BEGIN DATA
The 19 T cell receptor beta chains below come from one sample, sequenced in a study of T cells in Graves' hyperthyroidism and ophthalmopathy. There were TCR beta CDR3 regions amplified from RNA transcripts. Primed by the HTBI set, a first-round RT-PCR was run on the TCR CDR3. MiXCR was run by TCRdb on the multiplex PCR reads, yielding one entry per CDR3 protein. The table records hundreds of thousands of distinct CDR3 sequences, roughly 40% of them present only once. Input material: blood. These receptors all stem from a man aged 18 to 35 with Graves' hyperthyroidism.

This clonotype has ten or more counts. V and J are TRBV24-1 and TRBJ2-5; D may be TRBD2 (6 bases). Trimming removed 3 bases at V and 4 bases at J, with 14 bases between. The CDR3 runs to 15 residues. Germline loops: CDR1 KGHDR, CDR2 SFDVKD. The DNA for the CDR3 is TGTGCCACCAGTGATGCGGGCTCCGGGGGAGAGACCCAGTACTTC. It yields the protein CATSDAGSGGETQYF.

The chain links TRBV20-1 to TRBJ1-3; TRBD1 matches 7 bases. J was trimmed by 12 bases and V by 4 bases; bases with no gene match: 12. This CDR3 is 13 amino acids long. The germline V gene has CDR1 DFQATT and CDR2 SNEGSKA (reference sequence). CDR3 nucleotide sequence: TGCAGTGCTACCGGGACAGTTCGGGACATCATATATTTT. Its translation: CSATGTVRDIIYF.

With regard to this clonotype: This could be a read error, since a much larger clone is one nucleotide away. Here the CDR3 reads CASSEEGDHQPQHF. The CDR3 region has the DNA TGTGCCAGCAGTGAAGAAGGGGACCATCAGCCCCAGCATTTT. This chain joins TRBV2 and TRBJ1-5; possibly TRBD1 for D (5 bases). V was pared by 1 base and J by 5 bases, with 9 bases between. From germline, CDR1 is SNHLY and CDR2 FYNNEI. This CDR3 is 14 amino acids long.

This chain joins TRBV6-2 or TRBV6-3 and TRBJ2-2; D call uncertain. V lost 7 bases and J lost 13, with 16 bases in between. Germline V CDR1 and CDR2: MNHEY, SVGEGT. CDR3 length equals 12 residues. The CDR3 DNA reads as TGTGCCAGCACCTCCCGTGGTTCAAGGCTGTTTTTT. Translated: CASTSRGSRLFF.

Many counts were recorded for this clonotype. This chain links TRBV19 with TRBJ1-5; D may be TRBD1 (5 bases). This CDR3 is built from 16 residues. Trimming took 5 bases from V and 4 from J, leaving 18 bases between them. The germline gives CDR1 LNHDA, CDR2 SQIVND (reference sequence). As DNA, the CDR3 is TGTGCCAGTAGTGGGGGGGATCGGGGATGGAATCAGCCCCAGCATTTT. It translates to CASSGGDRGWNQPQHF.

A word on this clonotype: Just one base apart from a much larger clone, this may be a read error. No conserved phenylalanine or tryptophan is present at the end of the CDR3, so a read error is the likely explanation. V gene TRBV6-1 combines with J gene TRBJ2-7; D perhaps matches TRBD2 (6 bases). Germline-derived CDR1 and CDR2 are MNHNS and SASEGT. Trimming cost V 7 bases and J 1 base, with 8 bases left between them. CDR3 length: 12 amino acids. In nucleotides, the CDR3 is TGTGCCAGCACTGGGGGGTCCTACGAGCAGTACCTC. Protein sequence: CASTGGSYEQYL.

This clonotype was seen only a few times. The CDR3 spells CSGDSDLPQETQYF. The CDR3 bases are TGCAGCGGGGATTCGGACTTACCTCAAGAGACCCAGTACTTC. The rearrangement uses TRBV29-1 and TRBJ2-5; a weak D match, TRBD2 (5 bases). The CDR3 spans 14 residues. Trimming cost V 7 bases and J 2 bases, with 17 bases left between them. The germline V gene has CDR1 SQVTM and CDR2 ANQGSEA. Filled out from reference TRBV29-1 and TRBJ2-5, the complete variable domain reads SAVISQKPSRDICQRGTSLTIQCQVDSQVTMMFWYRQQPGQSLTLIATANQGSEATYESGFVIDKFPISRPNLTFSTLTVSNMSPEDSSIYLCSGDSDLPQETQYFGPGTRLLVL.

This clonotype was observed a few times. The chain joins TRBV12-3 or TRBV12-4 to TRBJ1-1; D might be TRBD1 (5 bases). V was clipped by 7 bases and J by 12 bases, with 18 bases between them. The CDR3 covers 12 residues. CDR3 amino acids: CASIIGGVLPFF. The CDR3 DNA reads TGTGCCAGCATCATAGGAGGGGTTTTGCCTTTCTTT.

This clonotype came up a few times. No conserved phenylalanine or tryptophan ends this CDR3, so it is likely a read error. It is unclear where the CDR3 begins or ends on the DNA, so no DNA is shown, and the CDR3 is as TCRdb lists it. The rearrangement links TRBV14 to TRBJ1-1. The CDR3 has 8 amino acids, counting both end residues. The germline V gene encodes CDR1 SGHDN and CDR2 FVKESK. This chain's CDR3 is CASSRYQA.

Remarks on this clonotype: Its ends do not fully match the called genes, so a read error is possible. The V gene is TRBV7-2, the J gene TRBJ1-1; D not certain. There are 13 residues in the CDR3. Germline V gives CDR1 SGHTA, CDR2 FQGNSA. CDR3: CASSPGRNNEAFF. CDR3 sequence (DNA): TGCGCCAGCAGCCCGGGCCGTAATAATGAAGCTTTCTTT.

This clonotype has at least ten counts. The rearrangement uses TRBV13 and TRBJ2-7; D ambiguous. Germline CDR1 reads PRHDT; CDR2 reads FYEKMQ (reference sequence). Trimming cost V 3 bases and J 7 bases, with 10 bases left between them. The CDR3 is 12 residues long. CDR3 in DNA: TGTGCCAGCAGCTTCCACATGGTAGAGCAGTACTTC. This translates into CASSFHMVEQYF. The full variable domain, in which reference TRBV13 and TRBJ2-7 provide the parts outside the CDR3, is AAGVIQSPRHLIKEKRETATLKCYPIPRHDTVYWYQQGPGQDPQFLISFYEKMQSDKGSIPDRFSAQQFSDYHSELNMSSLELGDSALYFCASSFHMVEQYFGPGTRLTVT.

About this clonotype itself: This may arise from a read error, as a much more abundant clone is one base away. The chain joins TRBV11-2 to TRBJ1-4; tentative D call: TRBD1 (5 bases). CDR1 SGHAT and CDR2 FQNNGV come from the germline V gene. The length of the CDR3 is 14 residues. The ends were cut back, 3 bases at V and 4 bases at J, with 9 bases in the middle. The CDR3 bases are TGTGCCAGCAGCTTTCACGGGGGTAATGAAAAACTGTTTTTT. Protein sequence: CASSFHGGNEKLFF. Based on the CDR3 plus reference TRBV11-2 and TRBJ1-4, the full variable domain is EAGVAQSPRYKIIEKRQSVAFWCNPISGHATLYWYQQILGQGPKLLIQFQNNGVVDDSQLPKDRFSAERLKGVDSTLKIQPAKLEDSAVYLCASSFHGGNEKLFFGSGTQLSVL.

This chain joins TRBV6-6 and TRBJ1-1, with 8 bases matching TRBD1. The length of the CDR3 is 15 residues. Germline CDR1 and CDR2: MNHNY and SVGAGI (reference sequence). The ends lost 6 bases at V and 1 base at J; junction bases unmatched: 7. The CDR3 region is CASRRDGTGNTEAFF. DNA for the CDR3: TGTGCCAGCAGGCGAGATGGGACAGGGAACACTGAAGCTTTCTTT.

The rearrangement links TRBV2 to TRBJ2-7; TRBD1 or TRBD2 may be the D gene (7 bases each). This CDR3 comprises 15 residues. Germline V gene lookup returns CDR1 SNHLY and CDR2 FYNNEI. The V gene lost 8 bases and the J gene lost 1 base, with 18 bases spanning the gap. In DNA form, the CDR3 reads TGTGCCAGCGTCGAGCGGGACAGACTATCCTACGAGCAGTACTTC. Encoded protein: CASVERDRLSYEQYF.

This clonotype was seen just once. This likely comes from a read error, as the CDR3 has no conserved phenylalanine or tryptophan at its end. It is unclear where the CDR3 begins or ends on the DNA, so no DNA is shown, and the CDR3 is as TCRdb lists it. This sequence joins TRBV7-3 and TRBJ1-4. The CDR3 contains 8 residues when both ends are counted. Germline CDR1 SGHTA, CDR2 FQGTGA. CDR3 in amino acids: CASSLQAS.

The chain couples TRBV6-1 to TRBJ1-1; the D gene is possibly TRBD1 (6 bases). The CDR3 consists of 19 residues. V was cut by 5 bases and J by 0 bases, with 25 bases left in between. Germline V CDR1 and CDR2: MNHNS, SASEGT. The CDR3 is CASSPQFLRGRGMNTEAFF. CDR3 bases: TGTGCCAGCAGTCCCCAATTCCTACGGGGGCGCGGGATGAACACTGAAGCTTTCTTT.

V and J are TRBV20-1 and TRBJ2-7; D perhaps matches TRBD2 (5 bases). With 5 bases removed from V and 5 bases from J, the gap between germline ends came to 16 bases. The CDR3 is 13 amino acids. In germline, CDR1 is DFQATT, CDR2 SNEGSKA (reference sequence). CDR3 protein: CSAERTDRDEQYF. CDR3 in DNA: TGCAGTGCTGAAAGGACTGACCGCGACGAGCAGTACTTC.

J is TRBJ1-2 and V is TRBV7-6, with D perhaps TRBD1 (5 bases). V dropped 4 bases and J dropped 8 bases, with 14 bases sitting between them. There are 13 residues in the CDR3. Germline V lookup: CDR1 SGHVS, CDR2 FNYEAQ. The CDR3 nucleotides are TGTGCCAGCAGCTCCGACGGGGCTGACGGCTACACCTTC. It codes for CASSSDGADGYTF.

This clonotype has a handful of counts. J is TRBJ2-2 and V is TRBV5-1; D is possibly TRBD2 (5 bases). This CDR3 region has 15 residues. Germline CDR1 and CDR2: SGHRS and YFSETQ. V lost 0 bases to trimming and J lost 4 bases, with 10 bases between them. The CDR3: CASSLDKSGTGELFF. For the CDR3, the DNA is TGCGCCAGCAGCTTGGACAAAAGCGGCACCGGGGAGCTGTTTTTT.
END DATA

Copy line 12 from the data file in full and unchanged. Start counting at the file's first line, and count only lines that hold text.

This clonotype has at least ten counts. The rearrangement uses TRBV13 and TRBJ2-7; D ambiguous. Germline CDR1 reads PRHDT; CDR2 reads FYEKMQ (reference sequence). Trimming cost V 3 bases and J 7 bases, with 10 bases left between them. The CDR3 is 12 residues long. CDR3 in DNA: TGTGCCAGCAGCTTCCACATGGTAGAGCAGTACTTC. This translates into CASSFHMVEQYF. The full variable domain, in which reference TRBV13 and TRBJ2-7 provide the parts outside the CDR3, is AAGVIQSPRHLIKEKRETATLKCYPIPRHDTVYWYQQGPGQDPQFLISFYEKMQSDKGSIPDRFSAQQFSDYHSELNMSSLELGDSALYFCASSFHMVEQYFGPGTRLTVT.